Poor-quality Anti-tuberculosis Drugs Threaten the Global Disease Control Strategy

The importance of poor-quality anti-tuberculosis drugs cannot be underestimated, as they may disrupt all major complex interventions to ensure treatment efficacy. Not only treatment failure may ensue, but, more importantly, rapid emergence of acquired drug resistances can also be favoured

Poor-quality Anti-tuberculosis Drugs Threaten the Global Disease Control Strategy


by Giorgia Sulis*and Alberto Matteelli**

University Division of Infectious and Tropical Diseases, University of Brescia

Tuberculosis (TB) represents a major public health problem worldwide, with over 8.6 million estimated cases and 1.3 million deaths in 2012. TB remains a global threat in low- and middle-income countries where it represents the paradigm of poverty-related diseases [1]. Undoubtedly, important progresses have been achieved since the first global TB strategy was launched in 1994 and subsequently updated in 2006 in order to better address the needs [2-5], leading to declining trends in incidence and mortality during the recent decades [1]. However, several challenges continue to undermine the way towards control and eventually elimination of the disease.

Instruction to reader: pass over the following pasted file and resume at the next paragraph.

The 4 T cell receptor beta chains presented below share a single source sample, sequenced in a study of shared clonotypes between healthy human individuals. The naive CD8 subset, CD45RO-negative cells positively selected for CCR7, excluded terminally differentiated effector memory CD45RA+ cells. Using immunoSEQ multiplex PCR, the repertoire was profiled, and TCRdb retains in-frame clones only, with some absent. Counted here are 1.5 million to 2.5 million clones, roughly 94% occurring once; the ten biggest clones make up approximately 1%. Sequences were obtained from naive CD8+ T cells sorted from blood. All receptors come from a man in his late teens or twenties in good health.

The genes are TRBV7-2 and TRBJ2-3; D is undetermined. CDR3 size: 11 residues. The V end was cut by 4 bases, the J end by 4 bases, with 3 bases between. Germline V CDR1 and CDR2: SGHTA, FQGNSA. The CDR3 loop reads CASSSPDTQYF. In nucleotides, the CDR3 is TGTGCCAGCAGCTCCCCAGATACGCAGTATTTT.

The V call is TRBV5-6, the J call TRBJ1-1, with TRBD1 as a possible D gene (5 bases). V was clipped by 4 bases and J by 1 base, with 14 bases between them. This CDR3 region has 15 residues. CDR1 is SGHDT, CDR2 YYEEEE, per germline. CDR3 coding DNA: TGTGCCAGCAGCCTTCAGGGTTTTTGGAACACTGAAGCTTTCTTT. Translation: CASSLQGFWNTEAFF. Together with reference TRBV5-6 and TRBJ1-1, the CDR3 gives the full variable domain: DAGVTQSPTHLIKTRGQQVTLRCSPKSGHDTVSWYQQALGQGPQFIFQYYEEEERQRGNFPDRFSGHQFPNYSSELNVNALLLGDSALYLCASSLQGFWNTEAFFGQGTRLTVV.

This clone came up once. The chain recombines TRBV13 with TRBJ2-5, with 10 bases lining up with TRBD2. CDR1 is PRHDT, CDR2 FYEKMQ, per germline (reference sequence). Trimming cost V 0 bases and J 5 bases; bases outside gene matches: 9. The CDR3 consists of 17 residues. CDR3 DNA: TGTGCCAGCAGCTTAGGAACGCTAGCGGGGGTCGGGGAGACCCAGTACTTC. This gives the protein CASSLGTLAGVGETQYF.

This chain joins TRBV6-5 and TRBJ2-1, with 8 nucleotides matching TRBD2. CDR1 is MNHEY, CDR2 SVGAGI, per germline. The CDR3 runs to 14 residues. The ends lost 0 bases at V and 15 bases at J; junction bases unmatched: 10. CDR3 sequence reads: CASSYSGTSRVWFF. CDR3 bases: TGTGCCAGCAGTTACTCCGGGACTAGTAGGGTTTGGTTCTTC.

Quality-assured drug supply is certainly among the most relevant issues under debate, with counterfeits and sub-standards appallingly on the rise [6, 7]. By definition, counterfeit drugs are deliberately and fraudulently mislabelled medicines with respect to identity and/or source [8]. For instance, quantitative and/or qualitative alterations of ingredients and fake packaging all belong to this category. Furthermore, substandard medicines include those lacking quality control requirements, and might probably be even more common than counterfeits [9].